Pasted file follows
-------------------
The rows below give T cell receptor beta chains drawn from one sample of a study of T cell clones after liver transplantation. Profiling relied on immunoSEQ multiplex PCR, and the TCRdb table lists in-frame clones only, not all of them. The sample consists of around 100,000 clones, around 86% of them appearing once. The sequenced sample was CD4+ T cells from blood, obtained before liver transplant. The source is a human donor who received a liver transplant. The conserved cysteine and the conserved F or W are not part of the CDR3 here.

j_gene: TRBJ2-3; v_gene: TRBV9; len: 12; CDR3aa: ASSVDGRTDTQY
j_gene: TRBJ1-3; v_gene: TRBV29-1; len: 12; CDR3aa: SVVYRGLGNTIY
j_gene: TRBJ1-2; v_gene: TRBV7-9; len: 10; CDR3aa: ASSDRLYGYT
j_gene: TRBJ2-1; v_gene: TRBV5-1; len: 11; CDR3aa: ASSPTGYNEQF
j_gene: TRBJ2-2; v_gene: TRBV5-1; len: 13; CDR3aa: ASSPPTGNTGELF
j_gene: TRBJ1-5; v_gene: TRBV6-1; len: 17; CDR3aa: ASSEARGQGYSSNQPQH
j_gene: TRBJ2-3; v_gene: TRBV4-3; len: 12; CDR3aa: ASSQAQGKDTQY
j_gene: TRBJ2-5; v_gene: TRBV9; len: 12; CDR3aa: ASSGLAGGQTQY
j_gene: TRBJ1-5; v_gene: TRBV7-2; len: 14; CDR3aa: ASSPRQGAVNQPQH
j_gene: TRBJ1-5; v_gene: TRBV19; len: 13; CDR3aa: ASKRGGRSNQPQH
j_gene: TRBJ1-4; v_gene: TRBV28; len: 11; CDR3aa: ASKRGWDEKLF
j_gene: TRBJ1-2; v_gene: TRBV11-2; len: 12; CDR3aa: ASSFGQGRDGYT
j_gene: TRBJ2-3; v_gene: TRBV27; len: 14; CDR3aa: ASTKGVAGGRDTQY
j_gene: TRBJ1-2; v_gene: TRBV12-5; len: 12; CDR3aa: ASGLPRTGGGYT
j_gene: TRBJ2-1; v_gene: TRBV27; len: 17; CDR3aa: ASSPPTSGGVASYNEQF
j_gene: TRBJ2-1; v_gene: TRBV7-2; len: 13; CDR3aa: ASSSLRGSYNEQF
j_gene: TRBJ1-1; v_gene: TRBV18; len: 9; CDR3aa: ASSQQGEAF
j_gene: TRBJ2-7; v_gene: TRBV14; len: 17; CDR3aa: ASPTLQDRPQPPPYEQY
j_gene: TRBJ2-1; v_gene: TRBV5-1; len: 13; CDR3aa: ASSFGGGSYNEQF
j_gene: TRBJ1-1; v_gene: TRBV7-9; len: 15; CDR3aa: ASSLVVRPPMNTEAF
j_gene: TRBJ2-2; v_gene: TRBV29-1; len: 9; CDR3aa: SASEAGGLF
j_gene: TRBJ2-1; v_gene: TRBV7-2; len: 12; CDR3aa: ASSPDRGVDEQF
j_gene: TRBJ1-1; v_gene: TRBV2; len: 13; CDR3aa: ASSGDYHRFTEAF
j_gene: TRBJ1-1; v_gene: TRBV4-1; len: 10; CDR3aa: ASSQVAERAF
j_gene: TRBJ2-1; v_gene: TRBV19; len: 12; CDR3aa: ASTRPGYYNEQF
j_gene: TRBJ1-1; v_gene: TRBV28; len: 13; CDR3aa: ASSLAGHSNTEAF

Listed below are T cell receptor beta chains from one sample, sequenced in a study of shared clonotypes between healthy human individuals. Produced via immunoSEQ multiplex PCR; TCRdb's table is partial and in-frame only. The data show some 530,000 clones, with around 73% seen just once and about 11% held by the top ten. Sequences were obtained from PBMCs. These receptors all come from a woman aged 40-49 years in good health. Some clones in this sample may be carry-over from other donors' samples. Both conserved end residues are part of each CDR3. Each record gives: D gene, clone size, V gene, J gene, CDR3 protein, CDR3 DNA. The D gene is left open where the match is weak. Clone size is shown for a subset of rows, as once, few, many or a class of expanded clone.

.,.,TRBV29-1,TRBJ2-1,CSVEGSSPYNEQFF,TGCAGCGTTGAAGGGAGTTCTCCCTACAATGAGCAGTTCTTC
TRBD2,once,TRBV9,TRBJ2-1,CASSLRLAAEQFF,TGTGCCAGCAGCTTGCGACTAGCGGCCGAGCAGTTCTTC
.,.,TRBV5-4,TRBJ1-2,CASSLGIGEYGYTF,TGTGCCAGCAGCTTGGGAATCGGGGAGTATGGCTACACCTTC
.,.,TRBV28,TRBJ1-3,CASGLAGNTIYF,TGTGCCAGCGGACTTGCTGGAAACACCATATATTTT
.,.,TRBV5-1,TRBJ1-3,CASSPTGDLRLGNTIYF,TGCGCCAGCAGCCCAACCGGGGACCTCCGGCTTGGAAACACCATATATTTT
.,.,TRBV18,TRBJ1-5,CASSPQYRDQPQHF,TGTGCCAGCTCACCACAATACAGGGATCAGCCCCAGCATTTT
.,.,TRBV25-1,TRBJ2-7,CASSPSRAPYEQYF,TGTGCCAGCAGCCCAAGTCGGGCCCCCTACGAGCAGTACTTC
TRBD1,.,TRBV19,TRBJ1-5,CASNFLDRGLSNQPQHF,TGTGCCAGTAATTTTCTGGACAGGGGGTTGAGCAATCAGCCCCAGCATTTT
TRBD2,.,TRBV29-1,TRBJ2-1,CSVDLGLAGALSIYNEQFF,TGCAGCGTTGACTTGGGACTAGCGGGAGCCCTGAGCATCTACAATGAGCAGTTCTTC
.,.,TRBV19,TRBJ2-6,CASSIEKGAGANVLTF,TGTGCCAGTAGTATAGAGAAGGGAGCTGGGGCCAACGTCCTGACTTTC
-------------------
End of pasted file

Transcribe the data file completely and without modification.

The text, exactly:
The rows below give T cell receptor beta chains drawn from one sample of a study of T cell clones after liver transplantation. Profiling relied on immunoSEQ multiplex PCR, and the TCRdb table lists in-frame clones only, not all of them. The sample consists of around 100,000 clones, around 86% of them appearing once. The sequenced sample was CD4+ T cells from blood, obtained before liver transplant. The source is a human donor who received a liver transplant. The conserved cysteine and the conserved F or W are not part of the CDR3 here.

j_gene: TRBJ2-3; v_gene: TRBV9; len: 12; CDR3aa: ASSVDGRTDTQY
j_gene: TRBJ1-3; v_gene: TRBV29-1; len: 12; CDR3aa: SVVYRGLGNTIY
j_gene: TRBJ1-2; v_gene: TRBV7-9; len: 10; CDR3aa: ASSDRLYGYT
j_gene: TRBJ2-1; v_gene: TRBV5-1; len: 11; CDR3aa: ASSPTGYNEQF
j_gene: TRBJ2-2; v_gene: TRBV5-1; len: 13; CDR3aa: ASSPPTGNTGELF
j_gene: TRBJ1-5; v_gene: TRBV6-1; len: 17; CDR3aa: ASSEARGQGYSSNQPQH
j_gene: TRBJ2-3; v_gene: TRBV4-3; len: 12; CDR3aa: ASSQAQGKDTQY
j_gene: TRBJ2-5; v_gene: TRBV9; len: 12; CDR3aa: ASSGLAGGQTQY
j_gene: TRBJ1-5; v_gene: TRBV7-2; len: 14; CDR3aa: ASSPRQGAVNQPQH
j_gene: TRBJ1-5; v_gene: TRBV19; len: 13; CDR3aa: ASKRGGRSNQPQH
j_gene: TRBJ1-4; v_gene: TRBV28; len: 11; CDR3aa: ASKRGWDEKLF
j_gene: TRBJ1-2; v_gene: TRBV11-2; len: 12; CDR3aa: ASSFGQGRDGYT
j_gene: TRBJ2-3; v_gene: TRBV27; len: 14; CDR3aa: ASTKGVAGGRDTQY
j_gene: TRBJ1-2; v_gene: TRBV12-5; len: 12; CDR3aa: ASGLPRTGGGYT
j_gene: TRBJ2-1; v_gene: TRBV27; len: 17; CDR3aa: ASSPPTSGGVASYNEQF
j_gene: TRBJ2-1; v_gene: TRBV7-2; len: 13; CDR3aa: ASSSLRGSYNEQF
j_gene: TRBJ1-1; v_gene: TRBV18; len: 9; CDR3aa: ASSQQGEAF
j_gene: TRBJ2-7; v_gene: TRBV14; len: 17; CDR3aa: ASPTLQDRPQPPPYEQY
j_gene: TRBJ2-1; v_gene: TRBV5-1; len: 13; CDR3aa: ASSFGGGSYNEQF
j_gene: TRBJ1-1; v_gene: TRBV7-9; len: 15; CDR3aa: ASSLVVRPPMNTEAF
j_gene: TRBJ2-2; v_gene: TRBV29-1; len: 9; CDR3aa: SASEAGGLF
j_gene: TRBJ2-1; v_gene: TRBV7-2; len: 12; CDR3aa: ASSPDRGVDEQF
j_gene: TRBJ1-1; v_gene: TRBV2; len: 13; CDR3aa: ASSGDYHRFTEAF
j_gene: TRBJ1-1; v_gene: TRBV4-1; len: 10; CDR3aa: ASSQVAERAF
j_gene: TRBJ2-1; v_gene: TRBV19; len: 12; CDR3aa: ASTRPGYYNEQF
j_gene: TRBJ1-1; v_gene: TRBV28; len: 13; CDR3aa: ASSLAGHSNTEAF

Listed below are T cell receptor beta chains from one sample, sequenced in a study of shared clonotypes between healthy human individuals. Produced via immunoSEQ multiplex PCR; TCRdb's table is partial and in-frame only. The data show some 530,000 clones, with around 73% seen just once and about 11% held by the top ten. Sequences were obtained from PBMCs. These receptors all come from a woman aged 40-49 years in good health. Some clones in this sample may be carry-over from other donors' samples. Both conserved end residues are part of each CDR3. Each record gives: D gene, clone size, V gene, J gene, CDR3 protein, CDR3 DNA. The D gene is left open where the match is weak. Clone size is shown for a subset of rows, as once, few, many or a class of expanded clone.

.,.,TRBV29-1,TRBJ2-1,CSVEGSSPYNEQFF,TGCAGCGTTGAAGGGAGTTCTCCCTACAATGAGCAGTTCTTC
TRBD2,once,TRBV9,TRBJ2-1,CASSLRLAAEQFF,TGTGCCAGCAGCTTGCGACTAGCGGCCGAGCAGTTCTTC
.,.,TRBV5-4,TRBJ1-2,CASSLGIGEYGYTF,TGTGCCAGCAGCTTGGGAATCGGGGAGTATGGCTACACCTTC
.,.,TRBV28,TRBJ1-3,CASGLAGNTIYF,TGTGCCAGCGGACTTGCTGGAAACACCATATATTTT
.,.,TRBV5-1,TRBJ1-3,CASSPTGDLRLGNTIYF,TGCGCCAGCAGCCCAACCGGGGACCTCCGGCTTGGAAACACCATATATTTT
.,.,TRBV18,TRBJ1-5,CASSPQYRDQPQHF,TGTGCCAGCTCACCACAATACAGGGATCAGCCCCAGCATTTT
.,.,TRBV25-1,TRBJ2-7,CASSPSRAPYEQYF,TGTGCCAGCAGCCCAAGTCGGGCCCCCTACGAGCAGTACTTC
TRBD1,.,TRBV19,TRBJ1-5,CASNFLDRGLSNQPQHF,TGTGCCAGTAATTTTCTGGACAGGGGGTTGAGCAATCAGCCCCAGCATTTT
TRBD2,.,TRBV29-1,TRBJ2-1,CSVDLGLAGALSIYNEQFF,TGCAGCGTTGACTTGGGACTAGCGGGAGCCCTGAGCATCTACAATGAGCAGTTCTTC
.,.,TRBV19,TRBJ2-6,CASSIEKGAGANVLTF,TGTGCCAGTAGTATAGAGAAGGGAGCTGGGGCCAACGTCCTGACTTTC